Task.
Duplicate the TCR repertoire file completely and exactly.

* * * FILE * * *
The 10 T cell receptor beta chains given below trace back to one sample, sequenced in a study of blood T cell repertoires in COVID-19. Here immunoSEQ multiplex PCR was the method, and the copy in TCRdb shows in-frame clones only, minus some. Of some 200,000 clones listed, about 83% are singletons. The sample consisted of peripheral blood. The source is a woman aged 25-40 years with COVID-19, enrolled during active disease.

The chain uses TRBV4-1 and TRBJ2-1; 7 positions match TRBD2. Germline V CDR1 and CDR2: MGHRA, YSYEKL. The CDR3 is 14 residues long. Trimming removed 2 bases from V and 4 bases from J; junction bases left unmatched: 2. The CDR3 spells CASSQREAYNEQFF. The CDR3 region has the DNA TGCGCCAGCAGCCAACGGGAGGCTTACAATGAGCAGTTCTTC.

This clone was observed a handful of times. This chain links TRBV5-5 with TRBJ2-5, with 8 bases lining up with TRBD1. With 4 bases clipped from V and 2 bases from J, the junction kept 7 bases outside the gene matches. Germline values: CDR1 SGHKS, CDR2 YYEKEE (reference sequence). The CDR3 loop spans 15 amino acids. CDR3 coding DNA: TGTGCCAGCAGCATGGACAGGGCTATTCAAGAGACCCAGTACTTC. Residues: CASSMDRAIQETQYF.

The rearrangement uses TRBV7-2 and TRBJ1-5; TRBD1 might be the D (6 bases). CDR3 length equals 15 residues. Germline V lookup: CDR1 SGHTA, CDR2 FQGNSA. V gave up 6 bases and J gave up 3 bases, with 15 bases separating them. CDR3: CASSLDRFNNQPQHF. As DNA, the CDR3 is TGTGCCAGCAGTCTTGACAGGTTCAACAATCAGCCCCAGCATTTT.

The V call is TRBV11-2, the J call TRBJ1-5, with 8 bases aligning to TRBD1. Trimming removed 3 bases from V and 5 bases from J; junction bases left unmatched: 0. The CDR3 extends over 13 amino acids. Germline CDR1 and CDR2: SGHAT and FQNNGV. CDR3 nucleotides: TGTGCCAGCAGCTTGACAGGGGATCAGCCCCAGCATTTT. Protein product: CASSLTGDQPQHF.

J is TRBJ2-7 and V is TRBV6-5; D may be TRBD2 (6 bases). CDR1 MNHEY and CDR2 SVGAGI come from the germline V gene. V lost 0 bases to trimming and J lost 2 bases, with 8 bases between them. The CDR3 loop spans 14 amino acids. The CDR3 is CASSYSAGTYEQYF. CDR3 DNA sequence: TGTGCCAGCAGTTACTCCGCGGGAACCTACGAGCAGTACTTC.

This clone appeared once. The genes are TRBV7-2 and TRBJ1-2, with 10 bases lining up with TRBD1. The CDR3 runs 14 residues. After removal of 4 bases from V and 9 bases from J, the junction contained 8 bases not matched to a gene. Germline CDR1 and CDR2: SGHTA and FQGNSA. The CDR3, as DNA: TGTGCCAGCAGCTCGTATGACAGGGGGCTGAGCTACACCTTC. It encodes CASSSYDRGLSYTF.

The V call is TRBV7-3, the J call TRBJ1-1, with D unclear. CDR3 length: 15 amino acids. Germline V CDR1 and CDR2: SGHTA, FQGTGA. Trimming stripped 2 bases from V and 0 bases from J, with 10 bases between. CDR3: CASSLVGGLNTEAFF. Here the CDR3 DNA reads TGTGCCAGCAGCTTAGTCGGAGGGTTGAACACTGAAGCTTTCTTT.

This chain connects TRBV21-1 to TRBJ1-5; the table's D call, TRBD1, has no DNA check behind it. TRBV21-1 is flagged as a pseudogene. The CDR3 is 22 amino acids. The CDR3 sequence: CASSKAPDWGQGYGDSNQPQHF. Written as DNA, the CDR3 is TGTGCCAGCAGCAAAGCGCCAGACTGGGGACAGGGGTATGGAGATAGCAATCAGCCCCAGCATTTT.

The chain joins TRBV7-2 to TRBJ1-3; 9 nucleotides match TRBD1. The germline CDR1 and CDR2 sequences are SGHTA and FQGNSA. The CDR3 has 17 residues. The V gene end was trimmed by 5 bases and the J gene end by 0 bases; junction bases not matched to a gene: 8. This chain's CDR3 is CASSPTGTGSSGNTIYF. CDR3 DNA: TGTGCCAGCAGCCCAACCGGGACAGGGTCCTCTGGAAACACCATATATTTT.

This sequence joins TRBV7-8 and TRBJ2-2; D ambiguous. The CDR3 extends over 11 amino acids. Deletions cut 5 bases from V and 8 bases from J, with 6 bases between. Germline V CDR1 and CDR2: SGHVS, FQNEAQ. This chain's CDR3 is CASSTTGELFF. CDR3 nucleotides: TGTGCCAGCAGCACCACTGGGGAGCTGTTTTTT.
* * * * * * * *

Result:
The 10 T cell receptor beta chains given below trace back to one sample, sequenced in a study of blood T cell repertoires in COVID-19. Here immunoSEQ multiplex PCR was the method, and the copy in TCRdb shows in-frame clones only, minus some. Of some 200,000 clones listed, about 83% are singletons. The sample consisted of peripheral blood. The source is a woman aged 25-40 years with COVID-19, enrolled during active disease.

The chain uses TRBV4-1 and TRBJ2-1; 7 positions match TRBD2. Germline V CDR1 and CDR2: MGHRA, YSYEKL. The CDR3 is 14 residues long. Trimming removed 2 bases from V and 4 bases from J; junction bases left unmatched: 2. The CDR3 spells CASSQREAYNEQFF. The CDR3 region has the DNA TGCGCCAGCAGCCAACGGGAGGCTTACAATGAGCAGTTCTTC.

This clone was observed a handful of times. This chain links TRBV5-5 with TRBJ2-5, with 8 bases lining up with TRBD1. With 4 bases clipped from V and 2 bases from J, the junction kept 7 bases outside the gene matches. Germline values: CDR1 SGHKS, CDR2 YYEKEE (reference sequence). The CDR3 loop spans 15 amino acids. CDR3 coding DNA: TGTGCCAGCAGCATGGACAGGGCTATTCAAGAGACCCAGTACTTC. Residues: CASSMDRAIQETQYF.

The rearrangement uses TRBV7-2 and TRBJ1-5; TRBD1 might be the D (6 bases). CDR3 length equals 15 residues. Germline V lookup: CDR1 SGHTA, CDR2 FQGNSA. V gave up 6 bases and J gave up 3 bases, with 15 bases separating them. CDR3: CASSLDRFNNQPQHF. As DNA, the CDR3 is TGTGCCAGCAGTCTTGACAGGTTCAACAATCAGCCCCAGCATTTT.

The V call is TRBV11-2, the J call TRBJ1-5, with 8 bases aligning to TRBD1. Trimming removed 3 bases from V and 5 bases from J; junction bases left unmatched: 0. The CDR3 extends over 13 amino acids. Germline CDR1 and CDR2: SGHAT and FQNNGV. CDR3 nucleotides: TGTGCCAGCAGCTTGACAGGGGATCAGCCCCAGCATTTT. Protein product: CASSLTGDQPQHF.

J is TRBJ2-7 and V is TRBV6-5; D may be TRBD2 (6 bases). CDR1 MNHEY and CDR2 SVGAGI come from the germline V gene. V lost 0 bases to trimming and J lost 2 bases, with 8 bases between them. The CDR3 loop spans 14 amino acids. The CDR3 is CASSYSAGTYEQYF. CDR3 DNA sequence: TGTGCCAGCAGTTACTCCGCGGGAACCTACGAGCAGTACTTC.

This clone appeared once. The genes are TRBV7-2 and TRBJ1-2, with 10 bases lining up with TRBD1. The CDR3 runs 14 residues. After removal of 4 bases from V and 9 bases from J, the junction contained 8 bases not matched to a gene. Germline CDR1 and CDR2: SGHTA and FQGNSA. The CDR3, as DNA: TGTGCCAGCAGCTCGTATGACAGGGGGCTGAGCTACACCTTC. It encodes CASSSYDRGLSYTF.

The V call is TRBV7-3, the J call TRBJ1-1, with D unclear. CDR3 length: 15 amino acids. Germline V CDR1 and CDR2: SGHTA, FQGTGA. Trimming stripped 2 bases from V and 0 bases from J, with 10 bases between. CDR3: CASSLVGGLNTEAFF. Here the CDR3 DNA reads TGTGCCAGCAGCTTAGTCGGAGGGTTGAACACTGAAGCTTTCTTT.

This chain connects TRBV21-1 to TRBJ1-5; the table's D call, TRBD1, has no DNA check behind it. TRBV21-1 is flagged as a pseudogene. The CDR3 is 22 amino acids. The CDR3 sequence: CASSKAPDWGQGYGDSNQPQHF. Written as DNA, the CDR3 is TGTGCCAGCAGCAAAGCGCCAGACTGGGGACAGGGGTATGGAGATAGCAATCAGCCCCAGCATTTT.

The chain joins TRBV7-2 to TRBJ1-3; 9 nucleotides match TRBD1. The germline CDR1 and CDR2 sequences are SGHTA and FQGNSA. The CDR3 has 17 residues. The V gene end was trimmed by 5 bases and the J gene end by 0 bases; junction bases not matched to a gene: 8. This chain's CDR3 is CASSPTGTGSSGNTIYF. CDR3 DNA: TGTGCCAGCAGCCCAACCGGGACAGGGTCCTCTGGAAACACCATATATTTT.

This sequence joins TRBV7-8 and TRBJ2-2; D ambiguous. The CDR3 extends over 11 amino acids. Deletions cut 5 bases from V and 8 bases from J, with 6 bases between. Germline V CDR1 and CDR2: SGHVS, FQNEAQ. This chain's CDR3 is CASSTTGELFF. CDR3 nucleotides: TGTGCCAGCAGCACCACTGGGGAGCTGTTTTTT.